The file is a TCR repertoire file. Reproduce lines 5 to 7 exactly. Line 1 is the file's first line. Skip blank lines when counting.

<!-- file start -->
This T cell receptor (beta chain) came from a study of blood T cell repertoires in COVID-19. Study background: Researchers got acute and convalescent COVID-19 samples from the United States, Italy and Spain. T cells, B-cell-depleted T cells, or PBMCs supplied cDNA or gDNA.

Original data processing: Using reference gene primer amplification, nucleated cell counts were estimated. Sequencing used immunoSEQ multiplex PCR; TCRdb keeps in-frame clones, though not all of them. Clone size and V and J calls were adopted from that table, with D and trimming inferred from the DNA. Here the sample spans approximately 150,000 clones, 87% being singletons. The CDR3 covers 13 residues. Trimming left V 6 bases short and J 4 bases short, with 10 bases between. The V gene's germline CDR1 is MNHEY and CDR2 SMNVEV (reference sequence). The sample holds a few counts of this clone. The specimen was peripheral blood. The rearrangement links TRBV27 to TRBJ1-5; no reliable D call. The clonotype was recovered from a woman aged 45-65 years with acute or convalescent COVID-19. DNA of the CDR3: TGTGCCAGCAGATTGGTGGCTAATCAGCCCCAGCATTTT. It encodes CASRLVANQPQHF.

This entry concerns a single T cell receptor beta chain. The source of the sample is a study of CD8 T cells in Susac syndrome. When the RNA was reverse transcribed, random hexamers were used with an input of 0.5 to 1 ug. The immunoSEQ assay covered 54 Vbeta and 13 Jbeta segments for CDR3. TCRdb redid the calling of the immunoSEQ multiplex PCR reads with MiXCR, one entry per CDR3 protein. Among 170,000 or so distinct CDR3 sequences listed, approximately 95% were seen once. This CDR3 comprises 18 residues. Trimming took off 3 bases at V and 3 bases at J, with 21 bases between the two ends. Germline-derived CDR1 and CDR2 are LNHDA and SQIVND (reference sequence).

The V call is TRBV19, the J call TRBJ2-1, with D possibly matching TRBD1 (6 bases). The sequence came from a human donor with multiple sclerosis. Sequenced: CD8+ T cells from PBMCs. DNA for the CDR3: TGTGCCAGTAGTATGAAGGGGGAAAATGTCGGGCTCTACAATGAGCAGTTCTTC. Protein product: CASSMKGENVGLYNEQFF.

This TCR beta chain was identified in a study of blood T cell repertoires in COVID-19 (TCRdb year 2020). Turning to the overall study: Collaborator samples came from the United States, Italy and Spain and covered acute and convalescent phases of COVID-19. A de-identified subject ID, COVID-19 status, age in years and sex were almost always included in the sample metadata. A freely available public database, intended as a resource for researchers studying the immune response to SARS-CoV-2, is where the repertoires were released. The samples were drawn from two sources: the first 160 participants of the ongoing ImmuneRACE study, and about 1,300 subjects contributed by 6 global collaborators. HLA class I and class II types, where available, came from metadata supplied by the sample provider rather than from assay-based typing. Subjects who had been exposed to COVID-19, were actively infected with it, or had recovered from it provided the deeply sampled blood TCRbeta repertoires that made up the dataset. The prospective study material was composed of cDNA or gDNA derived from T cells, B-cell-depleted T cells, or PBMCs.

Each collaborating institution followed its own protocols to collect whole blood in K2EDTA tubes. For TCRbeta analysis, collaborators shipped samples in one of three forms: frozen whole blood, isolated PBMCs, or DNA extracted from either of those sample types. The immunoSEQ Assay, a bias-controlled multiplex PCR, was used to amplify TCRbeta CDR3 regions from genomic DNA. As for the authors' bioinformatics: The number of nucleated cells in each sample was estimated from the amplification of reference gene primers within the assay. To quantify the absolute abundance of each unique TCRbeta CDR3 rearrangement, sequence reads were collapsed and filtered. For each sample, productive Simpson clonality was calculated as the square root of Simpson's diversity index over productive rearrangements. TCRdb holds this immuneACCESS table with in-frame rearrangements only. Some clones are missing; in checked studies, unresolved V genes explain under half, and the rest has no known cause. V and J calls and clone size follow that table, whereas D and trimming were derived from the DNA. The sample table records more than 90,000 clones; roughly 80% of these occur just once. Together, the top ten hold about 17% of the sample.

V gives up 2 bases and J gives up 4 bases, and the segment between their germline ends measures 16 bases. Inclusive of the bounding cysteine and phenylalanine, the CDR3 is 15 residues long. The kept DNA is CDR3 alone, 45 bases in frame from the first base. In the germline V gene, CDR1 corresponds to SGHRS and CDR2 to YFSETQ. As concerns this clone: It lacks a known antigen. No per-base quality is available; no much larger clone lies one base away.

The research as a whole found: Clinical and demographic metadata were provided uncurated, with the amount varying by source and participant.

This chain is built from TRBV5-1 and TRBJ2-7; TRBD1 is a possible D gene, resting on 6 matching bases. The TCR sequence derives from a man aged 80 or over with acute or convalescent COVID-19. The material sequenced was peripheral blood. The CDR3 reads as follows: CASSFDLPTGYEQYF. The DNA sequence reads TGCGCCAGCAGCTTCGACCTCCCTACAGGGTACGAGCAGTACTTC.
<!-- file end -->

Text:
This TCR beta chain was identified in a study of blood T cell repertoires in COVID-19 (TCRdb year 2020). Turning to the overall study: Collaborator samples came from the United States, Italy and Spain and covered acute and convalescent phases of COVID-19. A de-identified subject ID, COVID-19 status, age in years and sex were almost always included in the sample metadata. A freely available public database, intended as a resource for researchers studying the immune response to SARS-CoV-2, is where the repertoires were released. The samples were drawn from two sources: the first 160 participants of the ongoing ImmuneRACE study, and about 1,300 subjects contributed by 6 global collaborators. HLA class I and class II types, where available, came from metadata supplied by the sample provider rather than from assay-based typing. Subjects who had been exposed to COVID-19, were actively infected with it, or had recovered from it provided the deeply sampled blood TCRbeta repertoires that made up the dataset. The prospective study material was composed of cDNA or gDNA derived from T cells, B-cell-depleted T cells, or PBMCs.

Each collaborating institution followed its own protocols to collect whole blood in K2EDTA tubes. For TCRbeta analysis, collaborators shipped samples in one of three forms: frozen whole blood, isolated PBMCs, or DNA extracted from either of those sample types. The immunoSEQ Assay, a bias-controlled multiplex PCR, was used to amplify TCRbeta CDR3 regions from genomic DNA. As for the authors' bioinformatics: The number of nucleated cells in each sample was estimated from the amplification of reference gene primers within the assay. To quantify the absolute abundance of each unique TCRbeta CDR3 rearrangement, sequence reads were collapsed and filtered. For each sample, productive Simpson clonality was calculated as the square root of Simpson's diversity index over productive rearrangements. TCRdb holds this immuneACCESS table with in-frame rearrangements only. Some clones are missing; in checked studies, unresolved V genes explain under half, and the rest has no known cause. V and J calls and clone size follow that table, whereas D and trimming were derived from the DNA. The sample table records more than 90,000 clones; roughly 80% of these occur just once. Together, the top ten hold about 17% of the sample.

V gives up 2 bases and J gives up 4 bases, and the segment between their germline ends measures 16 bases. Inclusive of the bounding cysteine and phenylalanine, the CDR3 is 15 residues long. The kept DNA is CDR3 alone, 45 bases in frame from the first base. In the germline V gene, CDR1 corresponds to SGHRS and CDR2 to YFSETQ. As concerns this clone: It lacks a known antigen. No per-base quality is available; no much larger clone lies one base away.